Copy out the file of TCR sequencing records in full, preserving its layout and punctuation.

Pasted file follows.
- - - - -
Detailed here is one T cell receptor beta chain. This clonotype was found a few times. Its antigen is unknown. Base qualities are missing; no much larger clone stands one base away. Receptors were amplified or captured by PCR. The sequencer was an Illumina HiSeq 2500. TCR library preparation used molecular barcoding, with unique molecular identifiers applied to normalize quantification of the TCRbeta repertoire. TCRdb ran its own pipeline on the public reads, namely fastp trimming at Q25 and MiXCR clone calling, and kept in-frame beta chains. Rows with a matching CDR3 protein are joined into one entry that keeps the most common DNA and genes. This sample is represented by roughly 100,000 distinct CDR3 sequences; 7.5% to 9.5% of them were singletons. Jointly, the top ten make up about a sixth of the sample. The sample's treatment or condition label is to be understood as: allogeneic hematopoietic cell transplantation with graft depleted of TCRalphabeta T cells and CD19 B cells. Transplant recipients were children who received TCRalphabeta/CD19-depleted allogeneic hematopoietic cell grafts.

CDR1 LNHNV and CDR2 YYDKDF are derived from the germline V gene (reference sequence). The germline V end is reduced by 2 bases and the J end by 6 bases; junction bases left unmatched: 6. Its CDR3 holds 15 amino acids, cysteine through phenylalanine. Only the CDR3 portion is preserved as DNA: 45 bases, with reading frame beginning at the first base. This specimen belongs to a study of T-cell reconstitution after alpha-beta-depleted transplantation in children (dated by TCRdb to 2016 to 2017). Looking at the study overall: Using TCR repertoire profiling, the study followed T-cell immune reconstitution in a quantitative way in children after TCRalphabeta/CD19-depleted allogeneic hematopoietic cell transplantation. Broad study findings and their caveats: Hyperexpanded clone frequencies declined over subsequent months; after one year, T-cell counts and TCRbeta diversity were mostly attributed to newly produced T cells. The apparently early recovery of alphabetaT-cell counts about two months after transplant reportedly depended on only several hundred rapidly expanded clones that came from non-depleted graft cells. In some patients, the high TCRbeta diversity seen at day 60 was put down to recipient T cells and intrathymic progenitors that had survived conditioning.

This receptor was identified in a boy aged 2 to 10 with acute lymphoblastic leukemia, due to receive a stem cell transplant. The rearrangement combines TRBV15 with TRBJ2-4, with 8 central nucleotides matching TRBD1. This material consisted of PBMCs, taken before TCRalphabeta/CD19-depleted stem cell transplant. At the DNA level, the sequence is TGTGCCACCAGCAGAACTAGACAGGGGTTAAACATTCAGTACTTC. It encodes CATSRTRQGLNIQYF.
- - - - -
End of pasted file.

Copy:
Detailed here is one T cell receptor beta chain. This clonotype was found a few times. Its antigen is unknown. Base qualities are missing; no much larger clone stands one base away. Receptors were amplified or captured by PCR. The sequencer was an Illumina HiSeq 2500. TCR library preparation used molecular barcoding, with unique molecular identifiers applied to normalize quantification of the TCRbeta repertoire. TCRdb ran its own pipeline on the public reads, namely fastp trimming at Q25 and MiXCR clone calling, and kept in-frame beta chains. Rows with a matching CDR3 protein are joined into one entry that keeps the most common DNA and genes. This sample is represented by roughly 100,000 distinct CDR3 sequences; 7.5% to 9.5% of them were singletons. Jointly, the top ten make up about a sixth of the sample. The sample's treatment or condition label is to be understood as: allogeneic hematopoietic cell transplantation with graft depleted of TCRalphabeta T cells and CD19 B cells. Transplant recipients were children who received TCRalphabeta/CD19-depleted allogeneic hematopoietic cell grafts.

CDR1 LNHNV and CDR2 YYDKDF are derived from the germline V gene (reference sequence). The germline V end is reduced by 2 bases and the J end by 6 bases; junction bases left unmatched: 6. Its CDR3 holds 15 amino acids, cysteine through phenylalanine. Only the CDR3 portion is preserved as DNA: 45 bases, with reading frame beginning at the first base. This specimen belongs to a study of T-cell reconstitution after alpha-beta-depleted transplantation in children (dated by TCRdb to 2016 to 2017). Looking at the study overall: Using TCR repertoire profiling, the study followed T-cell immune reconstitution in a quantitative way in children after TCRalphabeta/CD19-depleted allogeneic hematopoietic cell transplantation. Broad study findings and their caveats: Hyperexpanded clone frequencies declined over subsequent months; after one year, T-cell counts and TCRbeta diversity were mostly attributed to newly produced T cells. The apparently early recovery of alphabetaT-cell counts about two months after transplant reportedly depended on only several hundred rapidly expanded clones that came from non-depleted graft cells. In some patients, the high TCRbeta diversity seen at day 60 was put down to recipient T cells and intrathymic progenitors that had survived conditioning.

This receptor was identified in a boy aged 2 to 10 with acute lymphoblastic leukemia, due to receive a stem cell transplant. The rearrangement combines TRBV15 with TRBJ2-4, with 8 central nucleotides matching TRBD1. This material consisted of PBMCs, taken before TCRalphabeta/CD19-depleted stem cell transplant. At the DNA level, the sequence is TGTGCCACCAGCAGAACTAGACAGGGGTTAAACATTCAGTACTTC. It encodes CATSRTRQGLNIQYF.